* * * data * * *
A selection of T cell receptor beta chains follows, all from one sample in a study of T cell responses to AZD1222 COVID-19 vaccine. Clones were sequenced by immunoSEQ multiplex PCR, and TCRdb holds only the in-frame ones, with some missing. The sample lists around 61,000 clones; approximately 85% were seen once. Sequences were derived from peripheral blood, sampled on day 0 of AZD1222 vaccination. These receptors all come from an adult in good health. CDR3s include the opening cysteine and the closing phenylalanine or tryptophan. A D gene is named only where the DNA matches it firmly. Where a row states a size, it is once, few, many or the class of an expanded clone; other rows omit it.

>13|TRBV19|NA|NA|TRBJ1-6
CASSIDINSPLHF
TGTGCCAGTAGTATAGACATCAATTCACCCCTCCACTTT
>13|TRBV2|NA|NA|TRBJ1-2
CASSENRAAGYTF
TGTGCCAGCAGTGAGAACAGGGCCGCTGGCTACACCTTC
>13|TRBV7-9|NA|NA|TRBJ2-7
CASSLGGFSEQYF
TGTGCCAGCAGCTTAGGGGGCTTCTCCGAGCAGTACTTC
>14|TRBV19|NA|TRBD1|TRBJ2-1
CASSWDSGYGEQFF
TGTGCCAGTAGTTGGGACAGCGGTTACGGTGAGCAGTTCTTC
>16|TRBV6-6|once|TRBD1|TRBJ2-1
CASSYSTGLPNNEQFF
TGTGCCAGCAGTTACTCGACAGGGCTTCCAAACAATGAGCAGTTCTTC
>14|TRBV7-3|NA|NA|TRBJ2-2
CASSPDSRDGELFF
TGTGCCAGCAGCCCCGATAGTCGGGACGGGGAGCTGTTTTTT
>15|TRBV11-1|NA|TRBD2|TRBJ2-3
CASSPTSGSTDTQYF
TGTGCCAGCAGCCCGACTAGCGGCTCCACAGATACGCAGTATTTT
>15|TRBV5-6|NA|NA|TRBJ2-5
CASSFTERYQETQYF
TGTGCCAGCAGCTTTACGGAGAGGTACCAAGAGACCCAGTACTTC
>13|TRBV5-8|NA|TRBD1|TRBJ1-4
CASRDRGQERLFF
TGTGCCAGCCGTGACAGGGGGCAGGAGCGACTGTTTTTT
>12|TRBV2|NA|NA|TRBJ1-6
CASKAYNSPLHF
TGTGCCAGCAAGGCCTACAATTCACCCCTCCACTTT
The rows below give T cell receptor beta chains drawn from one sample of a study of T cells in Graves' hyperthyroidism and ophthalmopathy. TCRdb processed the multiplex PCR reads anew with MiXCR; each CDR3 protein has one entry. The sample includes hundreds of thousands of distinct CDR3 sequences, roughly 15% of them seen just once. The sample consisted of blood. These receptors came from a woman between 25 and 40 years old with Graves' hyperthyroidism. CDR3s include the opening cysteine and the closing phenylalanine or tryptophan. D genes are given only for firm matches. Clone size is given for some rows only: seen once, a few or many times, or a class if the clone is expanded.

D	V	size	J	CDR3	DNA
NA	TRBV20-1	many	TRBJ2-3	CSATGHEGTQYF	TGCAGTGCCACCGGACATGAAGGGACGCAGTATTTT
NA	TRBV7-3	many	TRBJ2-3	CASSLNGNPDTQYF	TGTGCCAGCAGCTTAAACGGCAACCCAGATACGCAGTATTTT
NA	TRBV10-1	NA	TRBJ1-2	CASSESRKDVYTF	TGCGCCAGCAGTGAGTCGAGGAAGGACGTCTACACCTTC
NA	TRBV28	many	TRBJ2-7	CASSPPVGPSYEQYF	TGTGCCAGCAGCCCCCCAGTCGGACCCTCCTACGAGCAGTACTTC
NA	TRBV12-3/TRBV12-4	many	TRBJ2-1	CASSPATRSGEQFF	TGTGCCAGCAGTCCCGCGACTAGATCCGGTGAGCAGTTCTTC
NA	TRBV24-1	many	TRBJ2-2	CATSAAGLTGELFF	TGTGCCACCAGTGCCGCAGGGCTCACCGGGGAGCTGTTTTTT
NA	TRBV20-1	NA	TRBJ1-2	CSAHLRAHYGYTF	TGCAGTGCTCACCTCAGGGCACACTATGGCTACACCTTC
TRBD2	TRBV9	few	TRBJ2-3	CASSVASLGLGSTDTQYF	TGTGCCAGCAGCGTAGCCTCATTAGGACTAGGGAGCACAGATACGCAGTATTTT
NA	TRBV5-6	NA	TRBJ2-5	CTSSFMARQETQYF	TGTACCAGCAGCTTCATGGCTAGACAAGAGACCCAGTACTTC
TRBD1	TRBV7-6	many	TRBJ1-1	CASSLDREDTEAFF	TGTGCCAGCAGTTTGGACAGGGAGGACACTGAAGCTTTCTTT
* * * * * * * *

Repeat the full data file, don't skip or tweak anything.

A selection of T cell receptor beta chains follows, all from one sample in a study of T cell responses to AZD1222 COVID-19 vaccine. Clones were sequenced by immunoSEQ multiplex PCR, and TCRdb holds only the in-frame ones, with some missing. The sample lists around 61,000 clones; approximately 85% were seen once. Sequences were derived from peripheral blood, sampled on day 0 of AZD1222 vaccination. These receptors all come from an adult in good health. CDR3s include the opening cysteine and the closing phenylalanine or tryptophan. A D gene is named only where the DNA matches it firmly. Where a row states a size, it is once, few, many or the class of an expanded clone; other rows omit it.

>13|TRBV19|NA|NA|TRBJ1-6
CASSIDINSPLHF
TGTGCCAGTAGTATAGACATCAATTCACCCCTCCACTTT
>13|TRBV2|NA|NA|TRBJ1-2
CASSENRAAGYTF
TGTGCCAGCAGTGAGAACAGGGCCGCTGGCTACACCTTC
>13|TRBV7-9|NA|NA|TRBJ2-7
CASSLGGFSEQYF
TGTGCCAGCAGCTTAGGGGGCTTCTCCGAGCAGTACTTC
>14|TRBV19|NA|TRBD1|TRBJ2-1
CASSWDSGYGEQFF
TGTGCCAGTAGTTGGGACAGCGGTTACGGTGAGCAGTTCTTC
>16|TRBV6-6|once|TRBD1|TRBJ2-1
CASSYSTGLPNNEQFF
TGTGCCAGCAGTTACTCGACAGGGCTTCCAAACAATGAGCAGTTCTTC
>14|TRBV7-3|NA|NA|TRBJ2-2
CASSPDSRDGELFF
TGTGCCAGCAGCCCCGATAGTCGGGACGGGGAGCTGTTTTTT
>15|TRBV11-1|NA|TRBD2|TRBJ2-3
CASSPTSGSTDTQYF
TGTGCCAGCAGCCCGACTAGCGGCTCCACAGATACGCAGTATTTT
>15|TRBV5-6|NA|NA|TRBJ2-5
CASSFTERYQETQYF
TGTGCCAGCAGCTTTACGGAGAGGTACCAAGAGACCCAGTACTTC
>13|TRBV5-8|NA|TRBD1|TRBJ1-4
CASRDRGQERLFF
TGTGCCAGCCGTGACAGGGGGCAGGAGCGACTGTTTTTT
>12|TRBV2|NA|NA|TRBJ1-6
CASKAYNSPLHF
TGTGCCAGCAAGGCCTACAATTCACCCCTCCACTTT
The rows below give T cell receptor beta chains drawn from one sample of a study of T cells in Graves' hyperthyroidism and ophthalmopathy. TCRdb processed the multiplex PCR reads anew with MiXCR; each CDR3 protein has one entry. The sample includes hundreds of thousands of distinct CDR3 sequences, roughly 15% of them seen just once. The sample consisted of blood. These receptors came from a woman between 25 and 40 years old with Graves' hyperthyroidism. CDR3s include the opening cysteine and the closing phenylalanine or tryptophan. D genes are given only for firm matches. Clone size is given for some rows only: seen once, a few or many times, or a class if the clone is expanded.

D	V	size	J	CDR3	DNA
NA	TRBV20-1	many	TRBJ2-3	CSATGHEGTQYF	TGCAGTGCCACCGGACATGAAGGGACGCAGTATTTT
NA	TRBV7-3	many	TRBJ2-3	CASSLNGNPDTQYF	TGTGCCAGCAGCTTAAACGGCAACCCAGATACGCAGTATTTT
NA	TRBV10-1	NA	TRBJ1-2	CASSESRKDVYTF	TGCGCCAGCAGTGAGTCGAGGAAGGACGTCTACACCTTC
NA	TRBV28	many	TRBJ2-7	CASSPPVGPSYEQYF	TGTGCCAGCAGCCCCCCAGTCGGACCCTCCTACGAGCAGTACTTC
NA	TRBV12-3/TRBV12-4	many	TRBJ2-1	CASSPATRSGEQFF	TGTGCCAGCAGTCCCGCGACTAGATCCGGTGAGCAGTTCTTC
NA	TRBV24-1	many	TRBJ2-2	CATSAAGLTGELFF	TGTGCCACCAGTGCCGCAGGGCTCACCGGGGAGCTGTTTTTT
NA	TRBV20-1	NA	TRBJ1-2	CSAHLRAHYGYTF	TGCAGTGCTCACCTCAGGGCACACTATGGCTACACCTTC
TRBD2	TRBV9	few	TRBJ2-3	CASSVASLGLGSTDTQYF	TGTGCCAGCAGCGTAGCCTCATTAGGACTAGGGAGCACAGATACGCAGTATTTT
NA	TRBV5-6	NA	TRBJ2-5	CTSSFMARQETQYF	TGTACCAGCAGCTTCATGGCTAGACAAGAGACCCAGTACTTC
TRBD1	TRBV7-6	many	TRBJ1-1	CASSLDREDTEAFF	TGTGCCAGCAGTTTGGACAGGGAGGACACTGAAGCTTTCTTT